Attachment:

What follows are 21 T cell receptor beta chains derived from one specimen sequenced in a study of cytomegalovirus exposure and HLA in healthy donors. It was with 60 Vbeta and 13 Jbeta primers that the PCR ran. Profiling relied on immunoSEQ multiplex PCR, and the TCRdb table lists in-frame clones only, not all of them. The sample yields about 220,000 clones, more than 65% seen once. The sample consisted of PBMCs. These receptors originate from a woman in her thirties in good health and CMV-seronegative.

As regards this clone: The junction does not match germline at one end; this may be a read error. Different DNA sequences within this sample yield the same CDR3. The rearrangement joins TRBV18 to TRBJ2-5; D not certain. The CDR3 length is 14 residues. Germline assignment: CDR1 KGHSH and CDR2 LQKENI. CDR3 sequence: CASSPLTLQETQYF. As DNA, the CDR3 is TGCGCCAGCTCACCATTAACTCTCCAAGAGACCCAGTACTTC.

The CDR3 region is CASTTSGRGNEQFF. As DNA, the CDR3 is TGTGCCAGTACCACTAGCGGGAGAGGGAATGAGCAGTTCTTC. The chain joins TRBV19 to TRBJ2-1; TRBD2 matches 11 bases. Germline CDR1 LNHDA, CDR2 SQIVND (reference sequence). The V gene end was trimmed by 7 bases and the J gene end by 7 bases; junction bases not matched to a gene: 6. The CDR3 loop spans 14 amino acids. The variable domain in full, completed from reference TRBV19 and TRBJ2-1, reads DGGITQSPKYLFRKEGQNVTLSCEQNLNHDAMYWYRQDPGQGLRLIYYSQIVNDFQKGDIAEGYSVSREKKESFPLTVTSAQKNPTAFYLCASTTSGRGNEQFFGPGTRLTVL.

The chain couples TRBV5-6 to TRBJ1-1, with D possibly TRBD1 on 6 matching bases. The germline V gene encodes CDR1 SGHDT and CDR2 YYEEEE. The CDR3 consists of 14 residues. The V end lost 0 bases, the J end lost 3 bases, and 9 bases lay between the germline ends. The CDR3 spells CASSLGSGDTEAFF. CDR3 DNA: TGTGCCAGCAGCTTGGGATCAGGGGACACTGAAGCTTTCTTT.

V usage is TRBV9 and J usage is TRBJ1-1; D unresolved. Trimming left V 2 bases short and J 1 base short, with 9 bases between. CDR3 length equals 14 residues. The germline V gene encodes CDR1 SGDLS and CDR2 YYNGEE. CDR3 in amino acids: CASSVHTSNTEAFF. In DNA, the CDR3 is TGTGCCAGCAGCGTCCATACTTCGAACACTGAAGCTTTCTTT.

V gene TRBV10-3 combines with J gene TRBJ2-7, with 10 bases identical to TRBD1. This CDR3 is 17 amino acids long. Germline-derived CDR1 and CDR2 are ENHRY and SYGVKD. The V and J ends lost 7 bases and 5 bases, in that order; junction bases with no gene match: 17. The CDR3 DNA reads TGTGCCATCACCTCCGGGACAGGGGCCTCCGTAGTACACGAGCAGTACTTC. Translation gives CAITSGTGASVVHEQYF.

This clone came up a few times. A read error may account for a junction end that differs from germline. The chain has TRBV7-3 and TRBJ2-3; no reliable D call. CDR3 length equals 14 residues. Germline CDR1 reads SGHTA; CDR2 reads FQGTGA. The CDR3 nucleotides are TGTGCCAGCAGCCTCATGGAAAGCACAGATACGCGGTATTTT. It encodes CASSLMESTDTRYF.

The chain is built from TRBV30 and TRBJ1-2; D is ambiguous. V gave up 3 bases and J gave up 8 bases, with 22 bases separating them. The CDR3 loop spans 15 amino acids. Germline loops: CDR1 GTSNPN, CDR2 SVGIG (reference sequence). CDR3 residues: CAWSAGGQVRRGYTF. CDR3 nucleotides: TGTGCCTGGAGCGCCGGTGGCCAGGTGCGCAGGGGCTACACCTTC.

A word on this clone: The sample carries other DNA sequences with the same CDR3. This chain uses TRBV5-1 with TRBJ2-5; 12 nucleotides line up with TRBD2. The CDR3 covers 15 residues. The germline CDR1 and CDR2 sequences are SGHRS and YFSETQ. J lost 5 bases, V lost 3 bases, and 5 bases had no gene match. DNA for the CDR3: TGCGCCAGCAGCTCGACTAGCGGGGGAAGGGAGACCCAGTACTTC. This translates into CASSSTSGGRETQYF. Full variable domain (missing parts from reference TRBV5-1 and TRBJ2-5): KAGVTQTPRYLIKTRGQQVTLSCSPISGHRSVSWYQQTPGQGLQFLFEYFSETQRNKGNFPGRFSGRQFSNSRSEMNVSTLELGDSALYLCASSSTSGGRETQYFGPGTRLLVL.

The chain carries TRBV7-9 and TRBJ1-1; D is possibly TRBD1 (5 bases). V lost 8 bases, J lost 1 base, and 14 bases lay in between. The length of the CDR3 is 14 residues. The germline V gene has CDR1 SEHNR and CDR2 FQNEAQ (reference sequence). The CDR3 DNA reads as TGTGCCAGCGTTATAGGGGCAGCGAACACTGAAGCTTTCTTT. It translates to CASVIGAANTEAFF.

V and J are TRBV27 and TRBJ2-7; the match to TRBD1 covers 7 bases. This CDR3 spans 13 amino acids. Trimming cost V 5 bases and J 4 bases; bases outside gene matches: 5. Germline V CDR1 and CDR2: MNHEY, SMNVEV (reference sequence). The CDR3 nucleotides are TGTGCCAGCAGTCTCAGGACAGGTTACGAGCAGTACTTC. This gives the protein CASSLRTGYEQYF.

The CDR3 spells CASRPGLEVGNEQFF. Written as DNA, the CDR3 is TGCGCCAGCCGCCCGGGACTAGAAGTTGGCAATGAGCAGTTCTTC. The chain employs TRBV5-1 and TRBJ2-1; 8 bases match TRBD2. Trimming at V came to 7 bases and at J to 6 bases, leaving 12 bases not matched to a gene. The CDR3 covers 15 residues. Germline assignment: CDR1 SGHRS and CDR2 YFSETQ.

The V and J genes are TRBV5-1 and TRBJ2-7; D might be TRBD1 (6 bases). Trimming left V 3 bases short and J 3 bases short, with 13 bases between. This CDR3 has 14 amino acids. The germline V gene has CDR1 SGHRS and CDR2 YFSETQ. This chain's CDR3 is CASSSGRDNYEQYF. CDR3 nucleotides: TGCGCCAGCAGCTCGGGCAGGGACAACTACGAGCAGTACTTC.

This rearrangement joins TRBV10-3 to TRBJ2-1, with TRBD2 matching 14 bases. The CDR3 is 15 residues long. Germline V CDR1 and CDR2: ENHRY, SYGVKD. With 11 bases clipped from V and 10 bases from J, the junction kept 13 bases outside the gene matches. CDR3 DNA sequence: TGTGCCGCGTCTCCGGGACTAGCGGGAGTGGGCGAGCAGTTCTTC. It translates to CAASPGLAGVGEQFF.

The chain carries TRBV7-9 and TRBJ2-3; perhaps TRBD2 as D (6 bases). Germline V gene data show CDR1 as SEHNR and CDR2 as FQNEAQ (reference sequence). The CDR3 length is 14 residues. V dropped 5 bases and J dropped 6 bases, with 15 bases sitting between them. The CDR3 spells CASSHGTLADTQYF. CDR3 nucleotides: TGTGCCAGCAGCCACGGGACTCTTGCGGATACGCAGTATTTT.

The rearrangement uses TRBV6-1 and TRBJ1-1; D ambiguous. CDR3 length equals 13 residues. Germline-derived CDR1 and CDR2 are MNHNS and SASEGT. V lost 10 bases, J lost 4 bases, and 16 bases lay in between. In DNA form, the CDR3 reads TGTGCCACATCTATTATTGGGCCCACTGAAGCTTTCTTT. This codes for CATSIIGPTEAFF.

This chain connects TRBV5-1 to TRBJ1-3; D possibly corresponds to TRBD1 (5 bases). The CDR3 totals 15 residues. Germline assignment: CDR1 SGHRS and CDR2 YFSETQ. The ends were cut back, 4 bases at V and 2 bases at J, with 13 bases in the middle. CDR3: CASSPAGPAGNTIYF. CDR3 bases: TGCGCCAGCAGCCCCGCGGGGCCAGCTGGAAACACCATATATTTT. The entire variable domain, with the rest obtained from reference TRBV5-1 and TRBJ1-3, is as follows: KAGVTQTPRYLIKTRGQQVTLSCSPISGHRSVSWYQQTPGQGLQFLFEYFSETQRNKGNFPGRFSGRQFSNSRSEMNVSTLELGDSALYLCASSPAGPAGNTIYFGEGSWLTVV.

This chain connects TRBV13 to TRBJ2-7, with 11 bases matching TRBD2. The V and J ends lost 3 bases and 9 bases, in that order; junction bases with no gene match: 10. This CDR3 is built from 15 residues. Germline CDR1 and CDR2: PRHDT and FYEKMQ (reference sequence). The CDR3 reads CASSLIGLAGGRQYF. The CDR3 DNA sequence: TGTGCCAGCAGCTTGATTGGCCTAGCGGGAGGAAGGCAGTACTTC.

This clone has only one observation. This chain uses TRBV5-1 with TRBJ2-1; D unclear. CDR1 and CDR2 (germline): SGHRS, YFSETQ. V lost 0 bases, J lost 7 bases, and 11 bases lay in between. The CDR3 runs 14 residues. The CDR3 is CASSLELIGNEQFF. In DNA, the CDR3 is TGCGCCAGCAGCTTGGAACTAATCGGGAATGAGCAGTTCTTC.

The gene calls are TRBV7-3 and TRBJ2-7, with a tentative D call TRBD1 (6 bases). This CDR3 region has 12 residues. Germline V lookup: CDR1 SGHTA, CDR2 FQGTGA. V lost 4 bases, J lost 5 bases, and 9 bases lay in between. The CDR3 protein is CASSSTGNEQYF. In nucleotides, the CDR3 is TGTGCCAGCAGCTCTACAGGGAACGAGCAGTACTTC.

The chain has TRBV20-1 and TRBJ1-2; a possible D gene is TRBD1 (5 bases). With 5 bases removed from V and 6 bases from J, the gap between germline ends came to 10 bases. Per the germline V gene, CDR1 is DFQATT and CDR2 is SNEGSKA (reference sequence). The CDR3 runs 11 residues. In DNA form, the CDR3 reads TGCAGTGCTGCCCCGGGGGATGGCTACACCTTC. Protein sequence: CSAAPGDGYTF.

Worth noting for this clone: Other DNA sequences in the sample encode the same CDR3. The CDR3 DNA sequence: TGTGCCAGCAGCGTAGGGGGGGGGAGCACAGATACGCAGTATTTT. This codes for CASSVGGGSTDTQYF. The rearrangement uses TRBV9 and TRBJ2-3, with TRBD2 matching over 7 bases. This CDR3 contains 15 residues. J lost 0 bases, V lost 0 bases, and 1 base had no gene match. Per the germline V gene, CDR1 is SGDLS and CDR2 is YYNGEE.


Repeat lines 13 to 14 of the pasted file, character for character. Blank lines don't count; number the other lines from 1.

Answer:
The V and J genes are TRBV5-1 and TRBJ2-7; D might be TRBD1 (6 bases). Trimming left V 3 bases short and J 3 bases short, with 13 bases between. This CDR3 has 14 amino acids. The germline V gene has CDR1 SGHRS and CDR2 YFSETQ. This chain's CDR3 is CASSSGRDNYEQYF. CDR3 nucleotides: TGCGCCAGCAGCTCGGGCAGGGACAACTACGAGCAGTACTTC.

This rearrangement joins TRBV10-3 to TRBJ2-1, with TRBD2 matching 14 bases. The CDR3 is 15 residues long. Germline V CDR1 and CDR2: ENHRY, SYGVKD. With 11 bases clipped from V and 10 bases from J, the junction kept 13 bases outside the gene matches. CDR3 DNA sequence: TGTGCCGCGTCTCCGGGACTAGCGGGAGTGGGCGAGCAGTTCTTC. It translates to CAASPGLAGVGEQFF.